Charlotte Arter. Pic: Owen Morgan.

Virtual Racing Will Do Charlotte Arter For Now . . . But The Princess Of Parkrun Wants To Keep It Real

How has the fastest Welsh women over half marathon and world record holder for Parkrun been managing during 2020? A year from the re-scheduled Olympics and exactly two years out from the next Commonwealth Games, Charlotte Arter tells training partner Jenny Nesbitt what she’s been up to and how she has managed to keep on track over the past four months.

Having come off recording a stunning 70:00 at the 2020 Barcelona Half Marathon, Charlotte Arter was ready to take her fine form into a summer to remember.

With the Olympics just around the corner and a chance at achieving one of the most renowned accolades in sport, it was all systems go on achieving the 31:25 qualifying standard for 10,000m.

Flights to San Francisco booked and place in the Payton Jordan Invitational 10,000m race secured, the only thing left to do was to stand on the start line and run the race of her life.

“The goal there was to run a PB and shoot for the Olympic and European Championships qualifying time,” says Arter.

“My Leeds Abbey Dash 10k time – although just short – showed I wasn’t a million miles away from the Olympic qualifying time.

“So, although I would have to be in the best shape of my life to attempt to run it, it wasn’t a completely unrealistic goal.”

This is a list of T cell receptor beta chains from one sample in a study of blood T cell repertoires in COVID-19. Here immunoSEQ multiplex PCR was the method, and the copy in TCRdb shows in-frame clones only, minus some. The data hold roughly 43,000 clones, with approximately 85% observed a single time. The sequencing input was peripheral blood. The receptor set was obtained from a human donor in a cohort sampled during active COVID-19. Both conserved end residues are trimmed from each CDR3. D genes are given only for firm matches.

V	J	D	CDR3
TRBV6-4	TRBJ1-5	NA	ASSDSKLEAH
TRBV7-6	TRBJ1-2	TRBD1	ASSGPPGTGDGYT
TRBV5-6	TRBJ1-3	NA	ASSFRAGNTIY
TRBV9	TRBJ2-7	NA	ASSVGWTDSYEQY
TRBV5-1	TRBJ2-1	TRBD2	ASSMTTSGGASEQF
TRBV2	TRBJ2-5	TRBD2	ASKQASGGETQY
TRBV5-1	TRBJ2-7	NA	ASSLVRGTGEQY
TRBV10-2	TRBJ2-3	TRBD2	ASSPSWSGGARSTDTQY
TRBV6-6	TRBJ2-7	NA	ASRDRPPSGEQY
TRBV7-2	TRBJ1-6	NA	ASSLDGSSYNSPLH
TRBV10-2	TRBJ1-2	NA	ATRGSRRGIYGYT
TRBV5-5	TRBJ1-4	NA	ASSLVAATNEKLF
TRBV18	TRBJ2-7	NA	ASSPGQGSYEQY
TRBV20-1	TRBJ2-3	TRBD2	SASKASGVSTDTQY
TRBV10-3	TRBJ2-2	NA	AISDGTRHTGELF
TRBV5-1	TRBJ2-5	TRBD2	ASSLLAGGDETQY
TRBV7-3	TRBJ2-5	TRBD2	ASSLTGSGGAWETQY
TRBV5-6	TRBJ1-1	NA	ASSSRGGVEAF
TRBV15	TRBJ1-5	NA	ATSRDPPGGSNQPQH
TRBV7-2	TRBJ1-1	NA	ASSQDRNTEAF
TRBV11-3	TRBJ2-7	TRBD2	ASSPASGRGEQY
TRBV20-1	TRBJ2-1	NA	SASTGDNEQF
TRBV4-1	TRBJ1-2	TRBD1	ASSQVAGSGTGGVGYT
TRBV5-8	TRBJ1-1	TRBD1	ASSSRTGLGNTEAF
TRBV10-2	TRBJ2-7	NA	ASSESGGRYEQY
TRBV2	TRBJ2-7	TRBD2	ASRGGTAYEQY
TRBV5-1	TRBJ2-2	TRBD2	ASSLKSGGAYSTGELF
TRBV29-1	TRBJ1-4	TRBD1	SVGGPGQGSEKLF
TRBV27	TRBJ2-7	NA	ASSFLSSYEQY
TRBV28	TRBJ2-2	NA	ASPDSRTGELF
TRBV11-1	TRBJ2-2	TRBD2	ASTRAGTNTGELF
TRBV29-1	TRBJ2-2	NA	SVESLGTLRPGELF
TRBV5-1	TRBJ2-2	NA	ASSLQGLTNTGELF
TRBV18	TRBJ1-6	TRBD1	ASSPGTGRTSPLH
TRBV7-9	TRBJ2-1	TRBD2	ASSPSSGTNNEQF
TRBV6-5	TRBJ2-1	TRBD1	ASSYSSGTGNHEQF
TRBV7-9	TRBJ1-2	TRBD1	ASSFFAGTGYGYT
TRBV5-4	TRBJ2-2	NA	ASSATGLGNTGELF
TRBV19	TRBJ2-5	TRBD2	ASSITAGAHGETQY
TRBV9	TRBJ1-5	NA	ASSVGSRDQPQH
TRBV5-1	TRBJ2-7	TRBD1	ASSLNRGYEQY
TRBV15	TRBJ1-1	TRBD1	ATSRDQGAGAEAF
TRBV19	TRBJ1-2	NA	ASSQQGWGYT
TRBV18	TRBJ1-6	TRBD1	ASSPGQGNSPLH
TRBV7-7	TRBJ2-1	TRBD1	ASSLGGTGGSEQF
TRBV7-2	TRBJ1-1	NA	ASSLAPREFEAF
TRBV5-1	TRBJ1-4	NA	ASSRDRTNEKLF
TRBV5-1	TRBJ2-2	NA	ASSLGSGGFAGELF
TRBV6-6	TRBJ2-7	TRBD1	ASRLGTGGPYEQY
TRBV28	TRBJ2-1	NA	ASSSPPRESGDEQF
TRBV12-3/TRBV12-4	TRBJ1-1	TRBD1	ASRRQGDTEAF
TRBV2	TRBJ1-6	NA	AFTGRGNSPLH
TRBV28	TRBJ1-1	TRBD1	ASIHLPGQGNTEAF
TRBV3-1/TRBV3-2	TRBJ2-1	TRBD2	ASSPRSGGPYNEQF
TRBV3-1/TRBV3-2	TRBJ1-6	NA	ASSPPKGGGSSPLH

Then came the road block. Firstly, travel to America was banned. Secondly, the Olympics postponed. Double whammy.

So, how has this impacted upon Arter’s plans and outlook for the future?

Charlote Arter racing alongside Jenny Nesbitt. Pic: Getty Images.

“In all honesty, it’s gone pretty fast,” she says. “Lockdown went pretty fast, and I didn’t really find any aspects challenging.

“I obviously missed training with you and Clara Evans, but all in all, I didn’t really lack motivation and the days passed by pretty quickly.”

Tall and lean, yet strong in stature, Arter’s happy-go-lucky approach to life is admired by fellow athletes.

She places a strong emphasis on a balanced lifestyle and the 29-year-old is never one to turn down an adventure – whether that be in hiking boots or heels.

The eldest of two children, Arter grew up in the Cumbrian countryside, participating in multiple sports and activities.

That’s where her grittiness and “all weather goes” attitude developed. Never one to shy away from a little Welsh weather, she will drag training mates out to face all elements.

With a quiet confidence in her own ability, Arter made global headlines in 2019 when she became the fastest women in the world on a Parkrun course – the 5k running phenomenon that involves over six million runners.

Her mark of 15:50 on the Bute Park course in Cardiff was the fastest in the 10 year history of Parkrun worldwide, until she lowered it to 15:49 in January of this year.

Her involvement in Parkrun, rubbing shoulders with runners of every ability, typifies her outlook. When she’s not giving training advice to younger athletes, she will gladly reveal the best places locally to get coffee or even a gin.

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But rivals would be unwise to mistake her generous nature. When the gun fires at the beginning of a race, she is fearless, feisty and fast.

For now, though, just getting on a start line anywhere is proving her big challenge as the sport takes to time re-start after lockdown.

“With some form of racing popping up in various countries, hopefully this will only continue to move forward here in the UK and Europe.

“Most of all I’m excited to race, to feel those pre -race nerves again and see what sort of shape I’m in.”